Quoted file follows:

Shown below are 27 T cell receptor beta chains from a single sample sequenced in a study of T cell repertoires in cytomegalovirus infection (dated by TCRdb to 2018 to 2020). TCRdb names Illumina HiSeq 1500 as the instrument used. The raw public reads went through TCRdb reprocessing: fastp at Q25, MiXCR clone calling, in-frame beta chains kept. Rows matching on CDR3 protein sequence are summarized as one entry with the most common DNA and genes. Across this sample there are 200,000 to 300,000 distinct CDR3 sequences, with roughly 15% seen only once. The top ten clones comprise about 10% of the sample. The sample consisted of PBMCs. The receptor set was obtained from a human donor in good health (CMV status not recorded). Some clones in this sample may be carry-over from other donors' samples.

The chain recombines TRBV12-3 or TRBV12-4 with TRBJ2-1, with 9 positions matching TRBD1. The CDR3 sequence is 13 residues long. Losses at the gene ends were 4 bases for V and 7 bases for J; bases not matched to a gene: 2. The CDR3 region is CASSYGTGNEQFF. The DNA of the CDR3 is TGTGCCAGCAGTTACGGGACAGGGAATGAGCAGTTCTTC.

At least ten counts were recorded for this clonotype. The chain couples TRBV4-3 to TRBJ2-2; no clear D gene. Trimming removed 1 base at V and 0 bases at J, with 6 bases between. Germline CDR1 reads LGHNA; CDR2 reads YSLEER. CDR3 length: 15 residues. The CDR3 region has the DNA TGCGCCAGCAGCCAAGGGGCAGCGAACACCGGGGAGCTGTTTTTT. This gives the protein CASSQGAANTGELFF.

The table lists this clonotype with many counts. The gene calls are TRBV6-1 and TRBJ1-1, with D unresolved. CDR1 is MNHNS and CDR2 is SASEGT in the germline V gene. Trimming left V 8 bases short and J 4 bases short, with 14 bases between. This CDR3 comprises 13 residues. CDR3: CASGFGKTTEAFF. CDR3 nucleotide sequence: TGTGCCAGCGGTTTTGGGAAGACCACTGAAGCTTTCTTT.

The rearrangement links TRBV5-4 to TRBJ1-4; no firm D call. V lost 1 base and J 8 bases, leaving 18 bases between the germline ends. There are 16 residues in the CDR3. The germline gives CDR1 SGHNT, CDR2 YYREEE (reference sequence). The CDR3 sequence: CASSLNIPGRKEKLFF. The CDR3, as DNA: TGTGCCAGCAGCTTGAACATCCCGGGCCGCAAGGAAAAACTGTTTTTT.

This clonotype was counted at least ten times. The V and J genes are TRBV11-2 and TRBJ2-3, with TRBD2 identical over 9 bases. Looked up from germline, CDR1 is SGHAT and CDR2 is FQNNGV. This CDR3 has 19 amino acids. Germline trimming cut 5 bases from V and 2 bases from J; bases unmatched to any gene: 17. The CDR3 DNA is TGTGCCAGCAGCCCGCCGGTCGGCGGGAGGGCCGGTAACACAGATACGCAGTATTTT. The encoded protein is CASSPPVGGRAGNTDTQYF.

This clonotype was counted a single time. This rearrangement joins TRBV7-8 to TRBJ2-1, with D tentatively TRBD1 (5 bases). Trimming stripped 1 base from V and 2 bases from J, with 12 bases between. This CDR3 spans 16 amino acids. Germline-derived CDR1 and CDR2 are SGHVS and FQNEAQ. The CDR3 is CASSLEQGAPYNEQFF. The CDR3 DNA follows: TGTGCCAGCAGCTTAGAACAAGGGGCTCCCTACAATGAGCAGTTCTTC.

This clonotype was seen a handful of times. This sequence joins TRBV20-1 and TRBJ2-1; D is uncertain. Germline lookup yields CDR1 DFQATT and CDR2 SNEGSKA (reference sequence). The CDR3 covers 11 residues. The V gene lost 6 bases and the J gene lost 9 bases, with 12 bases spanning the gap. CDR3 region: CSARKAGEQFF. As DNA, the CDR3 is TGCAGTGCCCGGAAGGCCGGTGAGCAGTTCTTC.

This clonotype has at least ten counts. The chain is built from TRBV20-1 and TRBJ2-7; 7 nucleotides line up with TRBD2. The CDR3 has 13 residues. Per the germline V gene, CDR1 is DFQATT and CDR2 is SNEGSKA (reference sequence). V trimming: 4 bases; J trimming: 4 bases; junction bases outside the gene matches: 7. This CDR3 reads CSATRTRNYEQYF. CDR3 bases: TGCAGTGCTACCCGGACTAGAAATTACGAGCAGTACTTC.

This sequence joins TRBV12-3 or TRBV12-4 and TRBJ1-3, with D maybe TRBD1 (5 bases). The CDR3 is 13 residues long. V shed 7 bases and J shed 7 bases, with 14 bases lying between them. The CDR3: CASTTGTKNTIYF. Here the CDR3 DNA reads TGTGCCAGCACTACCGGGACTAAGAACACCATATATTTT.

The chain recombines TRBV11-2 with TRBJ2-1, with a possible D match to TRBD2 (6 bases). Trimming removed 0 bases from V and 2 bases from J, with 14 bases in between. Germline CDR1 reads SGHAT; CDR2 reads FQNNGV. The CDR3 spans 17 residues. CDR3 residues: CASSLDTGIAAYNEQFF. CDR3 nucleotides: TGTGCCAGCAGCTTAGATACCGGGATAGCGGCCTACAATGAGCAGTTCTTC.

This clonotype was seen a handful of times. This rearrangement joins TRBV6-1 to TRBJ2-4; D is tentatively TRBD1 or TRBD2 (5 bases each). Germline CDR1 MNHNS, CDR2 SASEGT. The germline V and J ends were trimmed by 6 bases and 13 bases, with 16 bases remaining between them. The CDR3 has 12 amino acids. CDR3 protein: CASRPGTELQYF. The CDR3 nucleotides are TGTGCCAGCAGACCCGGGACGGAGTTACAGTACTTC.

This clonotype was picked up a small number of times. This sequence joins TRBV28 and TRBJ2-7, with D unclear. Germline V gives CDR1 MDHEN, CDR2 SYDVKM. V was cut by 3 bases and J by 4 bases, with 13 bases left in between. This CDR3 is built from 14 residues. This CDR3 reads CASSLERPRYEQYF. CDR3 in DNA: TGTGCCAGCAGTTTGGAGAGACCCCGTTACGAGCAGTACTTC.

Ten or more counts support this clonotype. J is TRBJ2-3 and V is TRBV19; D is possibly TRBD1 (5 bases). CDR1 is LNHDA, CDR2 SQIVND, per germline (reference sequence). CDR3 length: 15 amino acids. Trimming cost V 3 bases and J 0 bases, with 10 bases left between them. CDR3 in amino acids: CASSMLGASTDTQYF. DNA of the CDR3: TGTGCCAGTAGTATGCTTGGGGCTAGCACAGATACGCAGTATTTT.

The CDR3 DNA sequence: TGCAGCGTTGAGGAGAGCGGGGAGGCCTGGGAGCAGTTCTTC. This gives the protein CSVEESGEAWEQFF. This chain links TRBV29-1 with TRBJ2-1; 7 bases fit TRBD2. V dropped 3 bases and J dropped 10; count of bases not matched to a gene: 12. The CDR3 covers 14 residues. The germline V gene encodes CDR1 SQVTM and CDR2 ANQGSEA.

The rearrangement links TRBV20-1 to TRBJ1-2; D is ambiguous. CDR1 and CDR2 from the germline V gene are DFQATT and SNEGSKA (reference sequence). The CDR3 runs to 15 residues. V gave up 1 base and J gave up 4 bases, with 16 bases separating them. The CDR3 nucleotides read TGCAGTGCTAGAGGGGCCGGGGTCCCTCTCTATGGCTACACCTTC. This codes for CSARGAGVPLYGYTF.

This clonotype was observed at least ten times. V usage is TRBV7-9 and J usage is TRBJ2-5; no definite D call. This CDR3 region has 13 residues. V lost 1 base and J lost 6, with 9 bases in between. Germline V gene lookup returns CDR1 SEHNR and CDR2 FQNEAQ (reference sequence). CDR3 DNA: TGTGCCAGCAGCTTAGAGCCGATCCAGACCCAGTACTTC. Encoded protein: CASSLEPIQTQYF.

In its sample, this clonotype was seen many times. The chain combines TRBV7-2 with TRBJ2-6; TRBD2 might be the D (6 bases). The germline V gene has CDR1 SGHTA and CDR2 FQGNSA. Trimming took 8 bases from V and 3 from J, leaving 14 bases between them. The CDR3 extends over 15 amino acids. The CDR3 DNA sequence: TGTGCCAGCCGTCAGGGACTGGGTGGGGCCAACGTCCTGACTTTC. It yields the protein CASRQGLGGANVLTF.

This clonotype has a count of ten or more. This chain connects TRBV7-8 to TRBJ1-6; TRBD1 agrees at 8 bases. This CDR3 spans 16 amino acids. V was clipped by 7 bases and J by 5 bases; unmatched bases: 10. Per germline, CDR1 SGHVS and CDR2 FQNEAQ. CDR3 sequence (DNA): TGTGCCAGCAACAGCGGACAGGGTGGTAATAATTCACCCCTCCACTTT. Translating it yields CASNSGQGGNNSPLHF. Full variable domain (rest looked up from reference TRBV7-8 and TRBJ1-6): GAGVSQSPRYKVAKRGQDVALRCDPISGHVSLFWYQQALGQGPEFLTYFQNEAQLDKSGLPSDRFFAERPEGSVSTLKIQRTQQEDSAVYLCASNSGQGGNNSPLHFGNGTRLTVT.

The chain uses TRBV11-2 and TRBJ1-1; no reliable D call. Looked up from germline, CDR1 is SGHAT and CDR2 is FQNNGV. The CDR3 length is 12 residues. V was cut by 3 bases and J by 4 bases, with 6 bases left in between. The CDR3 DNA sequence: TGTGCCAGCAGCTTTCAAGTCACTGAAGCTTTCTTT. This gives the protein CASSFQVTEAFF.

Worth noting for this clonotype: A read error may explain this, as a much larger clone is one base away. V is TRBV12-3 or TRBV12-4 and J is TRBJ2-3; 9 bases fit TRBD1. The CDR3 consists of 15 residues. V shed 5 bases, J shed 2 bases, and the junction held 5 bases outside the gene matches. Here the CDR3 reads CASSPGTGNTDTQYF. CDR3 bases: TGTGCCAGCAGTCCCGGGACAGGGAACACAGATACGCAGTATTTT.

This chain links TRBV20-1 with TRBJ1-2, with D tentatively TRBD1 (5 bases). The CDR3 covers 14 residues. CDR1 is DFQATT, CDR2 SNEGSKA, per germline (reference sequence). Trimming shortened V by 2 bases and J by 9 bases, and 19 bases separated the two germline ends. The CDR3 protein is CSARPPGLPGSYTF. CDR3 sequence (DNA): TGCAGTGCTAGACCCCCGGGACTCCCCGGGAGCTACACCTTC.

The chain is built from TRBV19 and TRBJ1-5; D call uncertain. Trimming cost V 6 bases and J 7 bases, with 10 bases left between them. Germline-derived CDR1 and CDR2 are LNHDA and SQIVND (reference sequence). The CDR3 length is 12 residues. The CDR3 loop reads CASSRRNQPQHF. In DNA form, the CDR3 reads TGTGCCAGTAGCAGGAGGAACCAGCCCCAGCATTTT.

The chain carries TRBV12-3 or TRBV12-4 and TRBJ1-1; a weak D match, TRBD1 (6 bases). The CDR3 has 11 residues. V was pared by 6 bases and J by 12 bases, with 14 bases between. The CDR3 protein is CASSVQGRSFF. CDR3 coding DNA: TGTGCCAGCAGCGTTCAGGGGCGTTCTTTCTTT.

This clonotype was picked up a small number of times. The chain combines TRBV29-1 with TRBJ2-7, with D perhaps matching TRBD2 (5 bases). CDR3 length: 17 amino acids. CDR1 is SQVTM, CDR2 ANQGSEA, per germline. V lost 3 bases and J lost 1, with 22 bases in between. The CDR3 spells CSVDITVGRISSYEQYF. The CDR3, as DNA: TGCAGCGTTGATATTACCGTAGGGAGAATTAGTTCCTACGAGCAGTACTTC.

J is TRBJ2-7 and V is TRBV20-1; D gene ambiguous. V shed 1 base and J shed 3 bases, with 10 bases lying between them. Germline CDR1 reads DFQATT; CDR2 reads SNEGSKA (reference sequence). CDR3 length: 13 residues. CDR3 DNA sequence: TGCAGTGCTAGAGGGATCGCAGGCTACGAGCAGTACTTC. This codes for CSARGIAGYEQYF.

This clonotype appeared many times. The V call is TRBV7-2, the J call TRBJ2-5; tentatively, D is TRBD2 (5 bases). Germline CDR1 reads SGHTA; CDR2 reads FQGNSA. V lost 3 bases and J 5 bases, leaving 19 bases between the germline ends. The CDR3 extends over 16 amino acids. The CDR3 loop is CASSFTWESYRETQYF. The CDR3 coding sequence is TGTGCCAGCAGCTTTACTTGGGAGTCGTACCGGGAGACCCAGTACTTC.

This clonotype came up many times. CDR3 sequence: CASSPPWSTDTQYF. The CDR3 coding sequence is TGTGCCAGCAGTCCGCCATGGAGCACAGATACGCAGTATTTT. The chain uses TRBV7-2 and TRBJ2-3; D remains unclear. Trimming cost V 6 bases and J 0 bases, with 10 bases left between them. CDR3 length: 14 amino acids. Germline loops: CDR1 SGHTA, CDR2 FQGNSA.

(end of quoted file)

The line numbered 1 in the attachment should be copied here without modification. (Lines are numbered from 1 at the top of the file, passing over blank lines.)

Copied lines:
Shown below are 27 T cell receptor beta chains from a single sample sequenced in a study of T cell repertoires in cytomegalovirus infection (dated by TCRdb to 2018 to 2020). TCRdb names Illumina HiSeq 1500 as the instrument used. The raw public reads went through TCRdb reprocessing: fastp at Q25, MiXCR clone calling, in-frame beta chains kept. Rows matching on CDR3 protein sequence are summarized as one entry with the most common DNA and genes. Across this sample there are 200,000 to 300,000 distinct CDR3 sequences, with roughly 15% seen only once. The top ten clones comprise about 10% of the sample. The sample consisted of PBMCs. The receptor set was obtained from a human donor in good health (CMV status not recorded). Some clones in this sample may be carry-over from other donors' samples.